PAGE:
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Cutting Speed as well as Feed – Its significance in Precision Machining of the metal components
The term ” cutting speed, ” as applied to machine tools, means the cutting performed by tool edge, in a given time. Or the material cut by the tool within a given time, would measure if extended in a straight line. The term ” feed, ” as applied to a machine tool, means the thickness of the cut or shaving taken by the tool.
Planing machines being constructed so that their tables run at a given and unchangeable speed, their cutting speed is fixed. The operator has only, therefore , to consider the question of the amount of feed to be given to the tool at a cut. It may be placed at a maximum by keeping the tool as stout as possible in proportion to its work. This makes it as hard as its strength will allow, as well as fastening it. So that its cutting edge is going to be as close to the tool post as circumstances will certainly permit.
It is only when we treat of lathe work that the questions of feed as well as speed assume their real importance. Because there is no part of the turner’s art by which so great a variation of practice exists or is possible. No part of his art so intricate and deceptive, as well as none requiring so much judgment, perception, as well as watchfulness. One reason being the nature of the work to be performed may render peculiar conditions of speed and feed necessary. Also a tool may appear to the unpracticed or experienced eye, to be doing excellent duty. But it is really falling far short of the duty it is capable of performing.
For all work which is so slight as to be very liable to spring from the force of the cut, for work to perform which a tool slight in body must be used, and in cases where the tool has to take out a sweep or round a corner which has a break in it, a light or fine feed must be employed. And it is therefore advisable to let the cutting speed be as fast as the tool will stand. But under all ordinary circumstances, a maximum of tool feed rather than of lathe speed will perform the greatest quantity of work in a provided time.
A keen tool, used with a quick speed and fine feed, will cut off thin shaving with a rapidity very pleasing to the eye. But it is deceptive to the judgment. For under such a high rate of cutting speed, the tool will not stand either a deep cut or a coarse feed. And the increase in the depth of cut and in the feed of the tool, obtainable by the employment of a slower lathe speed more than compensates for the reduction of lathe speed necessary to their attainment.
At Keio University, the Ryogo Kubo Laboratory, in the Department of Electronics and Electrical Engineering (Faculty of Science and Technology), aims to help achieve a society that’s friendly to people and the environment from the viewpoint of infrastructure services. The Laboratory does research in the fields of control engineering, to enable systems to be operated freely, and information and communications engineering, to connect multiple systems through networks.
Q “As the performance of systems increases, it becomes possible to implement services that couldn’t be achieved before, such as electric power management and data communication services, to provide more options in daily life. And because it’s essential to make society sustainable, rather than just improving convenience, we’d like to help achieve a variety of services that also reduce energy consumption.”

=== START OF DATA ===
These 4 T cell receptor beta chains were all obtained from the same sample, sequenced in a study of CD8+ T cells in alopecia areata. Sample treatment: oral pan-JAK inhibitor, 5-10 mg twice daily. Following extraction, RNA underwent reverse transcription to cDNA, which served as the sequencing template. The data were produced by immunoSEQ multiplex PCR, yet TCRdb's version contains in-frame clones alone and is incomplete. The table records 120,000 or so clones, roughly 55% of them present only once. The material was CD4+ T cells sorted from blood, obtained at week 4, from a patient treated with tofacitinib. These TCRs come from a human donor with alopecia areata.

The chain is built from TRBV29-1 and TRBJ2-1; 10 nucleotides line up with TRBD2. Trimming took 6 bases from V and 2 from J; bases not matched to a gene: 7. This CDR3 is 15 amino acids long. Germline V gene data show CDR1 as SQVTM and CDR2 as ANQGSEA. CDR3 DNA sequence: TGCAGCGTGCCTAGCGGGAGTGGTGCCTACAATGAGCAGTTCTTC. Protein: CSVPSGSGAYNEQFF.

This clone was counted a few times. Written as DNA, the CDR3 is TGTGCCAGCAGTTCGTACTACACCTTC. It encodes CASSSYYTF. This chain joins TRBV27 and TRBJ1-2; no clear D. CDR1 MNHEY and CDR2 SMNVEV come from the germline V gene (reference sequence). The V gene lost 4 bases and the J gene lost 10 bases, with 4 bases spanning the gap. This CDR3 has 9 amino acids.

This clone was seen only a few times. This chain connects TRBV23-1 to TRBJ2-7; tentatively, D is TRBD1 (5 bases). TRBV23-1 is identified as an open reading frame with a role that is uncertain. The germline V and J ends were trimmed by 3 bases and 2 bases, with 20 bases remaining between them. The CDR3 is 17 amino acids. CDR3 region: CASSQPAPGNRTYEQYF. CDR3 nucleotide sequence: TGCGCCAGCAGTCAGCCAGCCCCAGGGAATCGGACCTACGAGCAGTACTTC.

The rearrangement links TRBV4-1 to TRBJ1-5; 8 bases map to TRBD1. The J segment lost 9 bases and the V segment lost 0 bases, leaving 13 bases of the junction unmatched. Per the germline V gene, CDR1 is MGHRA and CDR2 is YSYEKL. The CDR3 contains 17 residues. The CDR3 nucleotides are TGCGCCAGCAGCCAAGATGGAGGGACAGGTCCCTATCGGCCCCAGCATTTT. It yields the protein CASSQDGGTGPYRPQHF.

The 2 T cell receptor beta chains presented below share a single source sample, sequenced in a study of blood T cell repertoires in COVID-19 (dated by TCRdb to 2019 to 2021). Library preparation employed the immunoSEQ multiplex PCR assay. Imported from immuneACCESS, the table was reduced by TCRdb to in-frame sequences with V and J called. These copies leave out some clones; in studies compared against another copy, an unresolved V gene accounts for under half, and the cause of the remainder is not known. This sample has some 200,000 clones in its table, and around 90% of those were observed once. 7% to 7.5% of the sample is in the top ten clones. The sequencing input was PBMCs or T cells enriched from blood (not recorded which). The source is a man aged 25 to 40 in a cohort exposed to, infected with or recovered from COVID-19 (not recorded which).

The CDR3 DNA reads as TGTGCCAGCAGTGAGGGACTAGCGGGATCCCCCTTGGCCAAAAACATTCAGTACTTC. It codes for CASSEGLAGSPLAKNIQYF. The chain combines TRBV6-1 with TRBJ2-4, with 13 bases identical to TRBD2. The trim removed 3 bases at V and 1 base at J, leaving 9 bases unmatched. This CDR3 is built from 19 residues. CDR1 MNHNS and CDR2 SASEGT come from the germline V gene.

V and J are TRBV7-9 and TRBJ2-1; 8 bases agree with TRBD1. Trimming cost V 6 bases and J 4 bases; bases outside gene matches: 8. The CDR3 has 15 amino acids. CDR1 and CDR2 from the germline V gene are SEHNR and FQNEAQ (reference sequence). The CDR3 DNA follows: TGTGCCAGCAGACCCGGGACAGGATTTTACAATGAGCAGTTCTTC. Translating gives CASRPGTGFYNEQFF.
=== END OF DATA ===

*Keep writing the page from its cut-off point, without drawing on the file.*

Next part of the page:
The networked society of the future will emerge through research in many different disciplines.
By combining control engineering with information and communications engineering, the Ryogo Kubo Lab is doing R&D on two new technologies.
Q “One of our research projects involves controlling motors and other actuator equipment via networks. To achieve that, firstly, in terms of information and communications, on the network side, we need to achieve low delay or low packet loss. In terms of control, we need to achieve high-precision, stable control, even if there’s delay on the control side.”
Q “Another thing we do is research on energy-saving in networks. One specific example is technology for saving energy by using sleep mode; the idea is to put network equipment into sleep mode when there’s no traffic. But traffic flows continuously, so using sleep mode has to be scheduled effectively. We’re considering what methods are needed to do that, primarily from the viewpoint of control engineering.”
Q “In our lab, we combine those fields to take a two-sided approach: The idea is to minimize delay and packet loss on the network side, and compensate for unavoidable delay or loss on the control side.”
The world of networks evolves from day to day.
Controlling networks efficiently makes it possible to suggest a variety of services, and to reduce energy consumption, helping to make society both sustainable and full of benefits.
By researching two technologies — control engineering and information and communications engineering — the Kubo Laboratory is contributing to the world, in partnership with various institutions and academic societies.
“We do a lot of systems research, especially. In systems research, it’s important for us to work hard, doing research and study day and night, but that’s not all: I think we need to bear in mind that systems are used in society, and someone will benefit from the related services, so we have to be aware of how systems are used. Accordingly, in our research, we need to consider how the systems we construct are useful to society, what features are necessary right now, and how they might be necessary in the future.”